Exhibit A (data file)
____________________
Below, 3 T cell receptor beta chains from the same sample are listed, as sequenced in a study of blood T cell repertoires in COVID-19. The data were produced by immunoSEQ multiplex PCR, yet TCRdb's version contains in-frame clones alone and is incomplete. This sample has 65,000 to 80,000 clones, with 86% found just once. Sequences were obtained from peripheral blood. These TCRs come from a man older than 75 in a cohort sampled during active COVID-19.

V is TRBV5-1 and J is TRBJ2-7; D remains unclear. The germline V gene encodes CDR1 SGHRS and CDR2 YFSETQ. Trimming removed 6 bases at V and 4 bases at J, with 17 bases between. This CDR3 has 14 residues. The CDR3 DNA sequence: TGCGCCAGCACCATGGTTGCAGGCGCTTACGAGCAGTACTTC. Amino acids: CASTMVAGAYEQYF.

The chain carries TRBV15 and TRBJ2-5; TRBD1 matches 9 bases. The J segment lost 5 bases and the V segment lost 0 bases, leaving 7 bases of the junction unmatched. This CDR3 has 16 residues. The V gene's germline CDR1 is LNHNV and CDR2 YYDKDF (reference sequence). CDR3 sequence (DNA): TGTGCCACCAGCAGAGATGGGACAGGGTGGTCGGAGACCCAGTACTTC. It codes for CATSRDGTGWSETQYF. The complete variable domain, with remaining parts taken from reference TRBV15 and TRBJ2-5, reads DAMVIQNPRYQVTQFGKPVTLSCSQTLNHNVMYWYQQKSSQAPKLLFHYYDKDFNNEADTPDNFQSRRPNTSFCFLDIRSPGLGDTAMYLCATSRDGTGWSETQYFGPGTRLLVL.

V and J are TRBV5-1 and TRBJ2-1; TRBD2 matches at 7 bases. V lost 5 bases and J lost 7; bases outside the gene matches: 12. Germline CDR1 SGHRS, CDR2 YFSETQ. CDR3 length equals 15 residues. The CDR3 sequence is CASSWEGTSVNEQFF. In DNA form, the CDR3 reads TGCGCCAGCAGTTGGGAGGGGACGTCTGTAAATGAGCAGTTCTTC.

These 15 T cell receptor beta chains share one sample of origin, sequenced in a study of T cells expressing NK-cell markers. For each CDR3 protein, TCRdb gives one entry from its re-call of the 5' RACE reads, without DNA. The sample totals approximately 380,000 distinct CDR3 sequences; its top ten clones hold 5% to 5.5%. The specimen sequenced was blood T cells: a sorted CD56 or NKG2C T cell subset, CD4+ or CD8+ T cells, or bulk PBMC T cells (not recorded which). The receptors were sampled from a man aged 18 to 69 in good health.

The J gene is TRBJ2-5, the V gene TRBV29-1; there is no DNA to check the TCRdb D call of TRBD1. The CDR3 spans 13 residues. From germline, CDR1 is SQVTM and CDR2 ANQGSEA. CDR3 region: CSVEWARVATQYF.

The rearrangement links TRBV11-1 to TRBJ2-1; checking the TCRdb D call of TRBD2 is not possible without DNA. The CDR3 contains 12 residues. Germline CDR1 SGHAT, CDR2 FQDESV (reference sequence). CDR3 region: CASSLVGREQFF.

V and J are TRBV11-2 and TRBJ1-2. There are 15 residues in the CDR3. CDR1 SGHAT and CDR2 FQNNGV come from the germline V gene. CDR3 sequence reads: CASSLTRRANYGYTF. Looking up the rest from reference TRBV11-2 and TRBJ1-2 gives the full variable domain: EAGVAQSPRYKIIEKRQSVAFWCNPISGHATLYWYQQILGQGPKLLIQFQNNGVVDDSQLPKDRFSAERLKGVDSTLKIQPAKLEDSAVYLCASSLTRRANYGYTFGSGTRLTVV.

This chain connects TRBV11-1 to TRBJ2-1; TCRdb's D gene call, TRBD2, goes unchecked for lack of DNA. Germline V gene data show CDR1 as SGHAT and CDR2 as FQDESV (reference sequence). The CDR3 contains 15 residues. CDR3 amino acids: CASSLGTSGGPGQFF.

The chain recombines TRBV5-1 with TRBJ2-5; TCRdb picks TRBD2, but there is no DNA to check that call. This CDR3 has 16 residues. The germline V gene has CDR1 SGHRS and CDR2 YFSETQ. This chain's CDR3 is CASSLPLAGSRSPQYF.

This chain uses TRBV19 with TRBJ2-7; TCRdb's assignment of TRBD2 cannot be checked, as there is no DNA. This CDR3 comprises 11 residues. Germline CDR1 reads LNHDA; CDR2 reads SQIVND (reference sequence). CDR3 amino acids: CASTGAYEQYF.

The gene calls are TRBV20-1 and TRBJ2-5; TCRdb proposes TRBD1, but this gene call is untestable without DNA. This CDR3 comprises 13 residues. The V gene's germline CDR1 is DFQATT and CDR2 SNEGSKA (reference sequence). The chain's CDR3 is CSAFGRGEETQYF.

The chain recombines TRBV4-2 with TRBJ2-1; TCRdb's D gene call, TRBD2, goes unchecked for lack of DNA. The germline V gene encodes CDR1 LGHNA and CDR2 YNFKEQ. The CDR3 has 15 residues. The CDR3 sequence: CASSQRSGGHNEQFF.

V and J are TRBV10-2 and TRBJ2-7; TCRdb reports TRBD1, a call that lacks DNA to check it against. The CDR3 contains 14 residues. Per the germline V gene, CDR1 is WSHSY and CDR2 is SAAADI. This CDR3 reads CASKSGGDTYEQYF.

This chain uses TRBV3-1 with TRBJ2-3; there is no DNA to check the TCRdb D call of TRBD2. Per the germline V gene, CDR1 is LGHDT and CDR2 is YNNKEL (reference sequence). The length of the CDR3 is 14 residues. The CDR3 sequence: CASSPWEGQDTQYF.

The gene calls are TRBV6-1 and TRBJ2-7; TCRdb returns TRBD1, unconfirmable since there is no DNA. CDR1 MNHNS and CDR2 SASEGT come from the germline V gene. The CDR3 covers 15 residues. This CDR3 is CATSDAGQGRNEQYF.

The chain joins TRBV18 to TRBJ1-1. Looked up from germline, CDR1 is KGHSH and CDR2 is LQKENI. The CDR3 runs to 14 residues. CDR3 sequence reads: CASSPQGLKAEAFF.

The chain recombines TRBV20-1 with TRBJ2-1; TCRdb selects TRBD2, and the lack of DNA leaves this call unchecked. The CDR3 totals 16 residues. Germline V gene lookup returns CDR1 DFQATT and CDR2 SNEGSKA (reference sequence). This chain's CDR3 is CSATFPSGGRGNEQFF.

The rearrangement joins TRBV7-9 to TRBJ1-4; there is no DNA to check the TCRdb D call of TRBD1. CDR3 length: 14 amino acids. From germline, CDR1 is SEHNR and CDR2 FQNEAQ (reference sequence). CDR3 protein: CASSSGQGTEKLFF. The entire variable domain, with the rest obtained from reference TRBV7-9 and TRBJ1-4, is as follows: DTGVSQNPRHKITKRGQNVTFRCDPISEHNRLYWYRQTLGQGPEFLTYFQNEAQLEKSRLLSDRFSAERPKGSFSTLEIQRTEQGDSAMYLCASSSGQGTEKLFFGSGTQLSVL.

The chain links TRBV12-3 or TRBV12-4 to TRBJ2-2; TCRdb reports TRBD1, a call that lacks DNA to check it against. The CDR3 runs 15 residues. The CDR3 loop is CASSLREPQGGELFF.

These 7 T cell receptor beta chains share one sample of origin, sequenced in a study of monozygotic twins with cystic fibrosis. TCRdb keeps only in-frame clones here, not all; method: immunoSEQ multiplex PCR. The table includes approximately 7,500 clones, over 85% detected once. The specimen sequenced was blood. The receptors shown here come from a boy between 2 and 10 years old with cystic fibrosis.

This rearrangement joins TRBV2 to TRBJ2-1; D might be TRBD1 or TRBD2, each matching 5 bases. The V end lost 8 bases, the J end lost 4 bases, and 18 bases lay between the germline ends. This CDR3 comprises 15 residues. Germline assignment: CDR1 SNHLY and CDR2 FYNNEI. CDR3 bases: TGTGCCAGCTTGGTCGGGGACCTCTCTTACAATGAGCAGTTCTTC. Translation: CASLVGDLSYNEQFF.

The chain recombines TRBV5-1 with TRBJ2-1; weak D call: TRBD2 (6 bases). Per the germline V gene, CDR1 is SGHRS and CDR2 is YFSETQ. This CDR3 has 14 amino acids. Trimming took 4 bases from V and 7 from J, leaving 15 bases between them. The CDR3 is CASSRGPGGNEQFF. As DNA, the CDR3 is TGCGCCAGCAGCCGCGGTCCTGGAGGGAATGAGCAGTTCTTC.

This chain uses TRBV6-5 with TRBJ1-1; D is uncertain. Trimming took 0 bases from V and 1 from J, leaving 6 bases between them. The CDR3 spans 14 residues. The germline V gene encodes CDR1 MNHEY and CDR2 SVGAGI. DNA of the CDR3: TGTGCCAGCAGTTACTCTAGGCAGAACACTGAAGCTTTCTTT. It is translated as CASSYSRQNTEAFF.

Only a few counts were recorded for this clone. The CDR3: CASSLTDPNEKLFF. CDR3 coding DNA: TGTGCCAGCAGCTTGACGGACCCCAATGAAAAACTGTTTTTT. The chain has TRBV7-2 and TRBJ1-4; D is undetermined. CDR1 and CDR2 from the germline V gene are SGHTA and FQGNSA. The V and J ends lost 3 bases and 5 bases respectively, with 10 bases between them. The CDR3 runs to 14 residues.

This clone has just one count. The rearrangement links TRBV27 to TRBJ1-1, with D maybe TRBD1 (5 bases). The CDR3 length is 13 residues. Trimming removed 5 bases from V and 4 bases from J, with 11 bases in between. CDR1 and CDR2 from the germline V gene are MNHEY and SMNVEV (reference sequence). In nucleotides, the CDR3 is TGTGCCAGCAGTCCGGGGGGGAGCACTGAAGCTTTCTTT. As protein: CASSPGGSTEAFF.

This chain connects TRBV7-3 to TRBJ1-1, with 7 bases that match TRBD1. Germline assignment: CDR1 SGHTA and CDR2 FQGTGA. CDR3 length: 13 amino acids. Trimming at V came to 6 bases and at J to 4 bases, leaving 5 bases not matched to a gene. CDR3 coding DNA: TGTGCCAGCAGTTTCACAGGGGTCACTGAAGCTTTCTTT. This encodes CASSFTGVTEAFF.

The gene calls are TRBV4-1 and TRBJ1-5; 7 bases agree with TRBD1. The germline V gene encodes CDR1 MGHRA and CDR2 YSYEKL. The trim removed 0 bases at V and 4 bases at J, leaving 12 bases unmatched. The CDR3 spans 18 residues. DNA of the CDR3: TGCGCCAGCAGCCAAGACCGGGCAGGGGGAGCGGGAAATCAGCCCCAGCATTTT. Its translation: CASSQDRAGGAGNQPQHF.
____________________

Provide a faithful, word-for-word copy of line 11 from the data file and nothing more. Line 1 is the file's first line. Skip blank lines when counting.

This chain uses TRBV19 with TRBJ2-7; TCRdb's assignment of TRBD2 cannot be checked, as there is no DNA. This CDR3 comprises 11 residues. Germline CDR1 reads LNHDA; CDR2 reads SQIVND (reference sequence). CDR3 amino acids: CASTGAYEQYF.